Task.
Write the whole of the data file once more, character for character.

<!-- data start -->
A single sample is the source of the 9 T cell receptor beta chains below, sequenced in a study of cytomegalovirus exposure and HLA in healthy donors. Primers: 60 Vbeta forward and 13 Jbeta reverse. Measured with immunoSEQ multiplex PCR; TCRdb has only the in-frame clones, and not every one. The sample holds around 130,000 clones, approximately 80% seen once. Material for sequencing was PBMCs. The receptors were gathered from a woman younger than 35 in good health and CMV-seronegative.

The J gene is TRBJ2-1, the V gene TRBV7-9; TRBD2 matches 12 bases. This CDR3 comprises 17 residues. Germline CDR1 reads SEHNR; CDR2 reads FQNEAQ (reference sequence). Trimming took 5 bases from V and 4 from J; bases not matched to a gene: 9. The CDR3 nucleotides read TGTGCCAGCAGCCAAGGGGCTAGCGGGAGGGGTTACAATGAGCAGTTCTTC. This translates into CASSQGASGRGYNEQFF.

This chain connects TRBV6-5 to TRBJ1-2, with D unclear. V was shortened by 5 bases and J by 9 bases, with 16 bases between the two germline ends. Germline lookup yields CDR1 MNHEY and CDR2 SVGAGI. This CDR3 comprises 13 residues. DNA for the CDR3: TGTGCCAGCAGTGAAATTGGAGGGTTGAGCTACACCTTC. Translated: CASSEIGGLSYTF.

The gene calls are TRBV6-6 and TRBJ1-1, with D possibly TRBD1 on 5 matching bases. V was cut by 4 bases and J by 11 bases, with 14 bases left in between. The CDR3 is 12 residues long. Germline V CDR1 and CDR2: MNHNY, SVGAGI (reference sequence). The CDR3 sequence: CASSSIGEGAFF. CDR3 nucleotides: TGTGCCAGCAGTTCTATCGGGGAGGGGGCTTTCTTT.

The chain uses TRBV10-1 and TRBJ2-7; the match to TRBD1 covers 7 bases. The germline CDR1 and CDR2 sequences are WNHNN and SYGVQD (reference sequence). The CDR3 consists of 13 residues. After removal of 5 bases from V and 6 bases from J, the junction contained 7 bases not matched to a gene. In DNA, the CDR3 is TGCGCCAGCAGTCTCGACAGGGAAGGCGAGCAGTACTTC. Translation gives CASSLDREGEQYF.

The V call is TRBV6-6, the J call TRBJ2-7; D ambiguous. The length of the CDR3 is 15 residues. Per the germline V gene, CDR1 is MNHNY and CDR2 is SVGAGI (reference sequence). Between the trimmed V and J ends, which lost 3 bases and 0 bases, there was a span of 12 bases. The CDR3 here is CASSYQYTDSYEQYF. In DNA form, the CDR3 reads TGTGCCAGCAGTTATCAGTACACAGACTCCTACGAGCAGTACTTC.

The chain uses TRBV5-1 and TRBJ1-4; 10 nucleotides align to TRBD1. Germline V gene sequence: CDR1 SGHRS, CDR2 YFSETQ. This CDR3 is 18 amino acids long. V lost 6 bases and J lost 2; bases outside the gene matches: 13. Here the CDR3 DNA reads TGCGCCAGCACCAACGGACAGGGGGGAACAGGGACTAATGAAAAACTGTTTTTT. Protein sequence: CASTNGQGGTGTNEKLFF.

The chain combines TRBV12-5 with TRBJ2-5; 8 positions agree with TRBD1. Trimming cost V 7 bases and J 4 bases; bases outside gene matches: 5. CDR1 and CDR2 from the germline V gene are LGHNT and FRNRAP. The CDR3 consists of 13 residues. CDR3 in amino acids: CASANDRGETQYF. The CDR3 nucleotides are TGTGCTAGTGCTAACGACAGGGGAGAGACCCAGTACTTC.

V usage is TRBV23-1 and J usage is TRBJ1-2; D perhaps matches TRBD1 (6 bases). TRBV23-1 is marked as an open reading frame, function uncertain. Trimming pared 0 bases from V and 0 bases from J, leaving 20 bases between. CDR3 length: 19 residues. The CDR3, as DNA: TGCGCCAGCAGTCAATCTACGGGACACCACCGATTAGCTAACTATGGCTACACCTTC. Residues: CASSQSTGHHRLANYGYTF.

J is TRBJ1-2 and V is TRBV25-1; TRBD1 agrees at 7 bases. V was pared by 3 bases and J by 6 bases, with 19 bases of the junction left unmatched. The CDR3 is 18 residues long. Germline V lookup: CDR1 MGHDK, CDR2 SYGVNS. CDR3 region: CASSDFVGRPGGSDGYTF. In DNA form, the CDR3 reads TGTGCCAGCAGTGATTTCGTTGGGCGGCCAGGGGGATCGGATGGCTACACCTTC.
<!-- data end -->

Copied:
A single sample is the source of the 9 T cell receptor beta chains below, sequenced in a study of cytomegalovirus exposure and HLA in healthy donors. Primers: 60 Vbeta forward and 13 Jbeta reverse. Measured with immunoSEQ multiplex PCR; TCRdb has only the in-frame clones, and not every one. The sample holds around 130,000 clones, approximately 80% seen once. Material for sequencing was PBMCs. The receptors were gathered from a woman younger than 35 in good health and CMV-seronegative.

The J gene is TRBJ2-1, the V gene TRBV7-9; TRBD2 matches 12 bases. This CDR3 comprises 17 residues. Germline CDR1 reads SEHNR; CDR2 reads FQNEAQ (reference sequence). Trimming took 5 bases from V and 4 from J; bases not matched to a gene: 9. The CDR3 nucleotides read TGTGCCAGCAGCCAAGGGGCTAGCGGGAGGGGTTACAATGAGCAGTTCTTC. This translates into CASSQGASGRGYNEQFF.

This chain connects TRBV6-5 to TRBJ1-2, with D unclear. V was shortened by 5 bases and J by 9 bases, with 16 bases between the two germline ends. Germline lookup yields CDR1 MNHEY and CDR2 SVGAGI. This CDR3 comprises 13 residues. DNA for the CDR3: TGTGCCAGCAGTGAAATTGGAGGGTTGAGCTACACCTTC. Translated: CASSEIGGLSYTF.

The gene calls are TRBV6-6 and TRBJ1-1, with D possibly TRBD1 on 5 matching bases. V was cut by 4 bases and J by 11 bases, with 14 bases left in between. The CDR3 is 12 residues long. Germline V CDR1 and CDR2: MNHNY, SVGAGI (reference sequence). The CDR3 sequence: CASSSIGEGAFF. CDR3 nucleotides: TGTGCCAGCAGTTCTATCGGGGAGGGGGCTTTCTTT.

The chain uses TRBV10-1 and TRBJ2-7; the match to TRBD1 covers 7 bases. The germline CDR1 and CDR2 sequences are WNHNN and SYGVQD (reference sequence). The CDR3 consists of 13 residues. After removal of 5 bases from V and 6 bases from J, the junction contained 7 bases not matched to a gene. In DNA, the CDR3 is TGCGCCAGCAGTCTCGACAGGGAAGGCGAGCAGTACTTC. Translation gives CASSLDREGEQYF.

The V call is TRBV6-6, the J call TRBJ2-7; D ambiguous. The length of the CDR3 is 15 residues. Per the germline V gene, CDR1 is MNHNY and CDR2 is SVGAGI (reference sequence). Between the trimmed V and J ends, which lost 3 bases and 0 bases, there was a span of 12 bases. The CDR3 here is CASSYQYTDSYEQYF. In DNA form, the CDR3 reads TGTGCCAGCAGTTATCAGTACACAGACTCCTACGAGCAGTACTTC.

The chain uses TRBV5-1 and TRBJ1-4; 10 nucleotides align to TRBD1. Germline V gene sequence: CDR1 SGHRS, CDR2 YFSETQ. This CDR3 is 18 amino acids long. V lost 6 bases and J lost 2; bases outside the gene matches: 13. Here the CDR3 DNA reads TGCGCCAGCACCAACGGACAGGGGGGAACAGGGACTAATGAAAAACTGTTTTTT. Protein sequence: CASTNGQGGTGTNEKLFF.

The chain combines TRBV12-5 with TRBJ2-5; 8 positions agree with TRBD1. Trimming cost V 7 bases and J 4 bases; bases outside gene matches: 5. CDR1 and CDR2 from the germline V gene are LGHNT and FRNRAP. The CDR3 consists of 13 residues. CDR3 in amino acids: CASANDRGETQYF. The CDR3 nucleotides are TGTGCTAGTGCTAACGACAGGGGAGAGACCCAGTACTTC.

V usage is TRBV23-1 and J usage is TRBJ1-2; D perhaps matches TRBD1 (6 bases). TRBV23-1 is marked as an open reading frame, function uncertain. Trimming pared 0 bases from V and 0 bases from J, leaving 20 bases between. CDR3 length: 19 residues. The CDR3, as DNA: TGCGCCAGCAGTCAATCTACGGGACACCACCGATTAGCTAACTATGGCTACACCTTC. Residues: CASSQSTGHHRLANYGYTF.

J is TRBJ1-2 and V is TRBV25-1; TRBD1 agrees at 7 bases. V was pared by 3 bases and J by 6 bases, with 19 bases of the junction left unmatched. The CDR3 is 18 residues long. Germline V lookup: CDR1 MGHDK, CDR2 SYGVNS. CDR3 region: CASSDFVGRPGGSDGYTF. In DNA form, the CDR3 reads TGTGCCAGCAGTGATTTCGTTGGGCGGCCAGGGGGATCGGATGGCTACACCTTC.